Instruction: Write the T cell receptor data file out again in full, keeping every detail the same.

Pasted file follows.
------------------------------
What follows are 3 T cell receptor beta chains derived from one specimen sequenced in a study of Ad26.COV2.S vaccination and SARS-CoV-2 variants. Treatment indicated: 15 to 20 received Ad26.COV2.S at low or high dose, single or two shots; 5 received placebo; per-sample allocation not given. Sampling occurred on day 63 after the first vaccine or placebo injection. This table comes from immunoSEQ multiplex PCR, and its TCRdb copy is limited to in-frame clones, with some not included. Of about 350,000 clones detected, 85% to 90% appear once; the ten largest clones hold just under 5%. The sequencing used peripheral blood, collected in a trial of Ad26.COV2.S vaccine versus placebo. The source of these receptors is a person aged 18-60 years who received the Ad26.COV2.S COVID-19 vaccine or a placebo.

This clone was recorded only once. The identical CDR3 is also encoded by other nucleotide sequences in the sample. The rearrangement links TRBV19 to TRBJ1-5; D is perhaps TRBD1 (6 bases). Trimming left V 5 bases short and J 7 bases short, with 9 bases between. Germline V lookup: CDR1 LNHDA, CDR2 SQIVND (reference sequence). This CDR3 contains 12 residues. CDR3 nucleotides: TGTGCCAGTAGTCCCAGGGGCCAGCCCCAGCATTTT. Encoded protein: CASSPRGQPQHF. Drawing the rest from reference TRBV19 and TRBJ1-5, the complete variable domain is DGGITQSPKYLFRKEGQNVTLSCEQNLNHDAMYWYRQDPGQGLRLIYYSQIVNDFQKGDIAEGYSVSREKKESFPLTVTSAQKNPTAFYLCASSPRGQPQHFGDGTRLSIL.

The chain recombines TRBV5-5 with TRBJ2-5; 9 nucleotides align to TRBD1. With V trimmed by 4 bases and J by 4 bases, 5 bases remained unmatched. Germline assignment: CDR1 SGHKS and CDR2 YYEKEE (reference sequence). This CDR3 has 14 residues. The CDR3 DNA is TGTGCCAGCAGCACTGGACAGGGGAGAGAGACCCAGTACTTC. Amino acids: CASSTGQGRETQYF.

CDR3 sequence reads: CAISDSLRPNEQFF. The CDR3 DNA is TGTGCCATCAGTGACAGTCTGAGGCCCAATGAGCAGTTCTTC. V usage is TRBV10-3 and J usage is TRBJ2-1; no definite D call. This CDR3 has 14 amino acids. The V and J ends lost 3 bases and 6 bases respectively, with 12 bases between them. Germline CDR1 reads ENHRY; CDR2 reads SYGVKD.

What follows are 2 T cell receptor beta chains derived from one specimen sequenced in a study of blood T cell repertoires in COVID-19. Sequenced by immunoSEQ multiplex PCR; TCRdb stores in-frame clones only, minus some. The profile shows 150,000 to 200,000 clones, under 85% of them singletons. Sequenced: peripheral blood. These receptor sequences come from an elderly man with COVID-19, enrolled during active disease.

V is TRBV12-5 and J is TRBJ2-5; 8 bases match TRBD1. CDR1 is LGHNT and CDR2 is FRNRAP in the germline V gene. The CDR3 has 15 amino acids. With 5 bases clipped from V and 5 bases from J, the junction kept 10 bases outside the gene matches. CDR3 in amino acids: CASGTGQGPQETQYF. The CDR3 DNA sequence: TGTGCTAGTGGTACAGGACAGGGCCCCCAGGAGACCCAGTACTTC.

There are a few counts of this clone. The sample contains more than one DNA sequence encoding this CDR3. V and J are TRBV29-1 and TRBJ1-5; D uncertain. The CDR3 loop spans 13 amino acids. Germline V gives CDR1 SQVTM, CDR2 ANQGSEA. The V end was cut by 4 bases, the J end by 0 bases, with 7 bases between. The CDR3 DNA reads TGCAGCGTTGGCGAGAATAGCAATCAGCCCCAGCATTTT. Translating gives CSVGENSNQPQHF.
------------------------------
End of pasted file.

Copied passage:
What follows are 3 T cell receptor beta chains derived from one specimen sequenced in a study of Ad26.COV2.S vaccination and SARS-CoV-2 variants. Treatment indicated: 15 to 20 received Ad26.COV2.S at low or high dose, single or two shots; 5 received placebo; per-sample allocation not given. Sampling occurred on day 63 after the first vaccine or placebo injection. This table comes from immunoSEQ multiplex PCR, and its TCRdb copy is limited to in-frame clones, with some not included. Of about 350,000 clones detected, 85% to 90% appear once; the ten largest clones hold just under 5%. The sequencing used peripheral blood, collected in a trial of Ad26.COV2.S vaccine versus placebo. The source of these receptors is a person aged 18-60 years who received the Ad26.COV2.S COVID-19 vaccine or a placebo.

This clone was recorded only once. The identical CDR3 is also encoded by other nucleotide sequences in the sample. The rearrangement links TRBV19 to TRBJ1-5; D is perhaps TRBD1 (6 bases). Trimming left V 5 bases short and J 7 bases short, with 9 bases between. Germline V lookup: CDR1 LNHDA, CDR2 SQIVND (reference sequence). This CDR3 contains 12 residues. CDR3 nucleotides: TGTGCCAGTAGTCCCAGGGGCCAGCCCCAGCATTTT. Encoded protein: CASSPRGQPQHF. Drawing the rest from reference TRBV19 and TRBJ1-5, the complete variable domain is DGGITQSPKYLFRKEGQNVTLSCEQNLNHDAMYWYRQDPGQGLRLIYYSQIVNDFQKGDIAEGYSVSREKKESFPLTVTSAQKNPTAFYLCASSPRGQPQHFGDGTRLSIL.

The chain recombines TRBV5-5 with TRBJ2-5; 9 nucleotides align to TRBD1. With V trimmed by 4 bases and J by 4 bases, 5 bases remained unmatched. Germline assignment: CDR1 SGHKS and CDR2 YYEKEE (reference sequence). This CDR3 has 14 residues. The CDR3 DNA is TGTGCCAGCAGCACTGGACAGGGGAGAGAGACCCAGTACTTC. Amino acids: CASSTGQGRETQYF.

CDR3 sequence reads: CAISDSLRPNEQFF. The CDR3 DNA is TGTGCCATCAGTGACAGTCTGAGGCCCAATGAGCAGTTCTTC. V usage is TRBV10-3 and J usage is TRBJ2-1; no definite D call. This CDR3 has 14 amino acids. The V and J ends lost 3 bases and 6 bases respectively, with 12 bases between them. Germline CDR1 reads ENHRY; CDR2 reads SYGVKD.

What follows are 2 T cell receptor beta chains derived from one specimen sequenced in a study of blood T cell repertoires in COVID-19. Sequenced by immunoSEQ multiplex PCR; TCRdb stores in-frame clones only, minus some. The profile shows 150,000 to 200,000 clones, under 85% of them singletons. Sequenced: peripheral blood. These receptor sequences come from an elderly man with COVID-19, enrolled during active disease.

V is TRBV12-5 and J is TRBJ2-5; 8 bases match TRBD1. CDR1 is LGHNT and CDR2 is FRNRAP in the germline V gene. The CDR3 has 15 amino acids. With 5 bases clipped from V and 5 bases from J, the junction kept 10 bases outside the gene matches. CDR3 in amino acids: CASGTGQGPQETQYF. The CDR3 DNA sequence: TGTGCTAGTGGTACAGGACAGGGCCCCCAGGAGACCCAGTACTTC.

There are a few counts of this clone. The sample contains more than one DNA sequence encoding this CDR3. V and J are TRBV29-1 and TRBJ1-5; D uncertain. The CDR3 loop spans 13 amino acids. Germline V gives CDR1 SQVTM, CDR2 ANQGSEA. The V end was cut by 4 bases, the J end by 0 bases, with 7 bases between. The CDR3 DNA reads TGCAGCGTTGGCGAGAATAGCAATCAGCCCCAGCATTTT. Translating gives CSVGENSNQPQHF.